Overbey joins efforts with advocates to attack the problem of human trafficking in Tennessee

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NASVHILLE, Tenn. – Two bills sponsored by Senator Doug Overbey (R-Maryville) were approved by the Senate Judiciary Committee this week that build on the legislature’s ongoing efforts to attack the problem of child prostitution and human trafficking in Tennessee.  Overbey joined former U.S. Attorney General Alberto Gonzales, Tennessee Bureau of Investigation (TBI) Director Mark Gwyn, members of the Women’s Fund Alliance and others in a press conference on Thursday to promote the bills and help raise awareness for a victim’s hotline.

The Statewide Partnership of Tennessee Womens’ Fund Alliance has raised funds to publicize the 855-558-6484 hotline.  The hotline provides a wide variety of resources to help women trapped in human trafficking.

“According to a 2011 Tennessee Bureau of Investigation (TBI) study, human sex trafficking is a widespread problem in Tennessee, with 78 of the 95 counties reporting the crime has occurred within their boundaries over a two-year period,” said Senator Overbey.  “The study also showed that sixty-two counties reported the presence of human sex trafficking of minor children, with Shelby, Davidson, Coffee, and Knox reporting more than 100 cases. We must address this growing crime.”

The state hotline was established under legislation co-sponsored by Overbey in 2011.  However, Overbey, law enforcement authorities and the Womens’ Alliance believe more can be done to reach out to victims of this growing crime.  Among other provisions,  Senate Bill 447 , sponsored by Overbey, makes improvements to help promote better use of the hotline.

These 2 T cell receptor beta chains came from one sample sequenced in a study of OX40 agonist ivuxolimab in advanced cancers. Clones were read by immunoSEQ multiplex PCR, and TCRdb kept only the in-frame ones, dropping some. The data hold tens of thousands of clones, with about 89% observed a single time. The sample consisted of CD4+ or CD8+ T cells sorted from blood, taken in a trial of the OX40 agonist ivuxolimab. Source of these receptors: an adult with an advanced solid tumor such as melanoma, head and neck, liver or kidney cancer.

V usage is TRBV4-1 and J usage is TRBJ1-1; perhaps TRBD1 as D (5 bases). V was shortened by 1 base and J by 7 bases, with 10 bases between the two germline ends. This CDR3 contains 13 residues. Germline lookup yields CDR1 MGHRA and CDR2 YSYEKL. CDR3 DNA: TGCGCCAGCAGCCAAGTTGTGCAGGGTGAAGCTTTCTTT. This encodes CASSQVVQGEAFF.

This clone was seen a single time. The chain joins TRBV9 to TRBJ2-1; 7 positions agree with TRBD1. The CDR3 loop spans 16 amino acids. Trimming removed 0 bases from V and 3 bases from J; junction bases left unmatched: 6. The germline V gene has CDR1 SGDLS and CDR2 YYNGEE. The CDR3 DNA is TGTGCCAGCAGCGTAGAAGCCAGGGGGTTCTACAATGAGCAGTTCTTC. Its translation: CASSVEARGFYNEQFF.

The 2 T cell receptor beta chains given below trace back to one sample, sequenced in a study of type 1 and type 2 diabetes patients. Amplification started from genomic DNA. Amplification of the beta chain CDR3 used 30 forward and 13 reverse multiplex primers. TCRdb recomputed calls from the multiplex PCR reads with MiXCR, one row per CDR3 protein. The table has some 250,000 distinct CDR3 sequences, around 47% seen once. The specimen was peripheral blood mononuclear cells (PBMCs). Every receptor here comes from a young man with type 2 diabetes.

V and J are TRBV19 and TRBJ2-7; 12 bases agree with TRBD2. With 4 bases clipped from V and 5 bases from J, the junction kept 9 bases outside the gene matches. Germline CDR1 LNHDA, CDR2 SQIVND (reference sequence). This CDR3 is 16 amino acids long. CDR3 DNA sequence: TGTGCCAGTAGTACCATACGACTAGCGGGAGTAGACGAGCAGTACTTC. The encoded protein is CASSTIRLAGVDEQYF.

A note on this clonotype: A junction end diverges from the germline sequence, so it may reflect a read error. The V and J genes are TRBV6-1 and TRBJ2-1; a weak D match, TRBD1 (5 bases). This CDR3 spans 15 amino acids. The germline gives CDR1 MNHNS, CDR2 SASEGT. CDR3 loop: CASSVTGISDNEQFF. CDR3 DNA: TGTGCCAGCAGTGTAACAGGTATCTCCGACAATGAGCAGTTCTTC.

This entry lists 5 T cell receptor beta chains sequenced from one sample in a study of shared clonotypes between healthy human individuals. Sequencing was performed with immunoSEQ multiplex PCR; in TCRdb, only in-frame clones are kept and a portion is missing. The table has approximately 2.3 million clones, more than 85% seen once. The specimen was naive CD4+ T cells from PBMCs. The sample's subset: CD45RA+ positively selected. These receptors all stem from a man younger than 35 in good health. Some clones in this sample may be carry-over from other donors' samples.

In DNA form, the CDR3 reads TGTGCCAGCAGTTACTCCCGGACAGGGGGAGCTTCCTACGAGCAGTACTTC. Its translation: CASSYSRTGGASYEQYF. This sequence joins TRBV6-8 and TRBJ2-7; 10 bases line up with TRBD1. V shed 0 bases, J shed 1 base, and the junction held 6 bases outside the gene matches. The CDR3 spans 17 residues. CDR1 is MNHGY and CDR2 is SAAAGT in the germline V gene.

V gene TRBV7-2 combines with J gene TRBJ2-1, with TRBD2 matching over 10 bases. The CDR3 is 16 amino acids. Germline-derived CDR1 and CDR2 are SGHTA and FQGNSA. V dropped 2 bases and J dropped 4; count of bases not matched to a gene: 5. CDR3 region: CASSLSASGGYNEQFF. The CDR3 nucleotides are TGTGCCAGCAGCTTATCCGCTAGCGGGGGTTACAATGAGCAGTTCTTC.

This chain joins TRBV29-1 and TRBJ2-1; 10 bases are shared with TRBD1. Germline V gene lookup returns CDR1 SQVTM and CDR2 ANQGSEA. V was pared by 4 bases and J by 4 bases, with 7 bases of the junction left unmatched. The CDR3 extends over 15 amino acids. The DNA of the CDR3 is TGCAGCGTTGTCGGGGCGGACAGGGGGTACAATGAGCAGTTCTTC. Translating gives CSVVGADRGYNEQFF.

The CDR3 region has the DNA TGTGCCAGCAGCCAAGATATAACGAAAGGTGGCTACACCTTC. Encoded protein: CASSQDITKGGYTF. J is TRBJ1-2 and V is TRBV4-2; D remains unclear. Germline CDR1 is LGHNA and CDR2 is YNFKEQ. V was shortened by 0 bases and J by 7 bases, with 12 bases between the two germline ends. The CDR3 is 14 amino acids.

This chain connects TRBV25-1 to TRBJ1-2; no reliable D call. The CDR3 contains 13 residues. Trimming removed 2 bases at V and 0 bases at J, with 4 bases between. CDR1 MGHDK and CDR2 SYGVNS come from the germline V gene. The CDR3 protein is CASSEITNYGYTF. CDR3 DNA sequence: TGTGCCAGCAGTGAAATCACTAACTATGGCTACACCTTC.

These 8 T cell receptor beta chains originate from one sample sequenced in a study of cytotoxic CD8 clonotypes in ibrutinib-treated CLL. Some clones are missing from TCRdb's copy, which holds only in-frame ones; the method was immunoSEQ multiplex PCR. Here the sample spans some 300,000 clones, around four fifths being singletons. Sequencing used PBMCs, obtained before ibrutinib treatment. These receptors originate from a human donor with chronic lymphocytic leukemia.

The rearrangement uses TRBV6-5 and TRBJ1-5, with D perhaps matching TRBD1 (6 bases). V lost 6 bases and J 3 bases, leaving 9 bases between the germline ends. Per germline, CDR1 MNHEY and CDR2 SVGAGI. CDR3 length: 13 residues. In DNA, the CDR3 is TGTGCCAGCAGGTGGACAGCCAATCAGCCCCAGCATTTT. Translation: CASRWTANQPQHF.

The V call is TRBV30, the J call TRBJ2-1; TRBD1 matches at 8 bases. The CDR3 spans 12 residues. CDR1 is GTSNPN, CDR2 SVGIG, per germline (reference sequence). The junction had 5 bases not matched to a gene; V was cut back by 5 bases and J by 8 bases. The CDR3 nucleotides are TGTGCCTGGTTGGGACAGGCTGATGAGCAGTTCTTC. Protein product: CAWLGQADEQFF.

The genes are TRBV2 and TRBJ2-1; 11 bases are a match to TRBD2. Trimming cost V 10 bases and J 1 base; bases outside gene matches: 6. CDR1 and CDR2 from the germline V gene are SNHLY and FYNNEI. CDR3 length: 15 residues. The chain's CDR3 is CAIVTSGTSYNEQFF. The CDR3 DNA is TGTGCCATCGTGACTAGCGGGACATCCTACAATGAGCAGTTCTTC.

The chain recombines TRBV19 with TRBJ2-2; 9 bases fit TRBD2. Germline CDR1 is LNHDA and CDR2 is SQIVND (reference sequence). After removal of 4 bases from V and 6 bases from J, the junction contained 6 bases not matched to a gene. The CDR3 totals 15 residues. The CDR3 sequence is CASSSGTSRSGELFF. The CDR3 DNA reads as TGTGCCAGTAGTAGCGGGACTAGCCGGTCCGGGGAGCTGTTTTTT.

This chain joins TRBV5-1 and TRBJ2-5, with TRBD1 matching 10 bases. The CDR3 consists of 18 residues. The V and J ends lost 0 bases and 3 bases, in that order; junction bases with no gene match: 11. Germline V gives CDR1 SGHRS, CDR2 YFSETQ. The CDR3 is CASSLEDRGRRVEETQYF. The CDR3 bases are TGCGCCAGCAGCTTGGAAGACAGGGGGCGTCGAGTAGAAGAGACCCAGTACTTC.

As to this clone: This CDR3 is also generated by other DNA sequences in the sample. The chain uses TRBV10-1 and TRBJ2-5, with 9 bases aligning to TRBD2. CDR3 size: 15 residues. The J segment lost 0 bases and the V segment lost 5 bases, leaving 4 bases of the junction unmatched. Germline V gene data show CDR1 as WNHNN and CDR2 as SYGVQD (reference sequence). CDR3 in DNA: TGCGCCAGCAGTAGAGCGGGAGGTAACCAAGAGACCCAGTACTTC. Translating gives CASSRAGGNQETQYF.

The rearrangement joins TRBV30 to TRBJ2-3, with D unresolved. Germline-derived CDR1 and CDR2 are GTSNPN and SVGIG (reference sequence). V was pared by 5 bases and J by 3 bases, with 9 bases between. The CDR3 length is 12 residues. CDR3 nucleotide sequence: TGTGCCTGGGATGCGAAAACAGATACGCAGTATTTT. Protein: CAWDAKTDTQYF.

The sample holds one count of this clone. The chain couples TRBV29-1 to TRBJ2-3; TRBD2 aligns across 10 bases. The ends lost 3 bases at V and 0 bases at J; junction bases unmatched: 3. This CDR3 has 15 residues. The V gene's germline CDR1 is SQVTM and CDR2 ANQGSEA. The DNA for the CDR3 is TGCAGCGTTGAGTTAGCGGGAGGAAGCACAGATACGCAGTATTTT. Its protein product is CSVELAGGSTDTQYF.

General Gonzales said “Victims are often hiding in plain sight but most don’t recognize it.”   Gonzales, who served under President George W. Bush, said reducing human trafficking was a priority of the U.S. Justice Department under this administration.

Director Gwyn said the TBI has held workshops across the state to educate law enforcement officers in Tennessee to recognize the warning signs of human trafficking.

Special TBI Agent Margie Quin said gangs have added human trafficking to other illegal activities like selling drugs and guns.  In order to address this, Overbey’s legislation enhances penalties for trafficking for commercial sex acts from a Class B felony to a Class A felony when the offense is gang-related.  This adds 10.49 years in prison time if the offender is a criminal gang member or the offense constitutes a criminal gang offense.

“Human trafficking feeds on vulnerable victims, the young and impoverished.  This bill will give law enforcement the tools they need to address it in a more comprehensive fashion.  I look forward to working with advocates to ensure its passage,” Overbey concluded.

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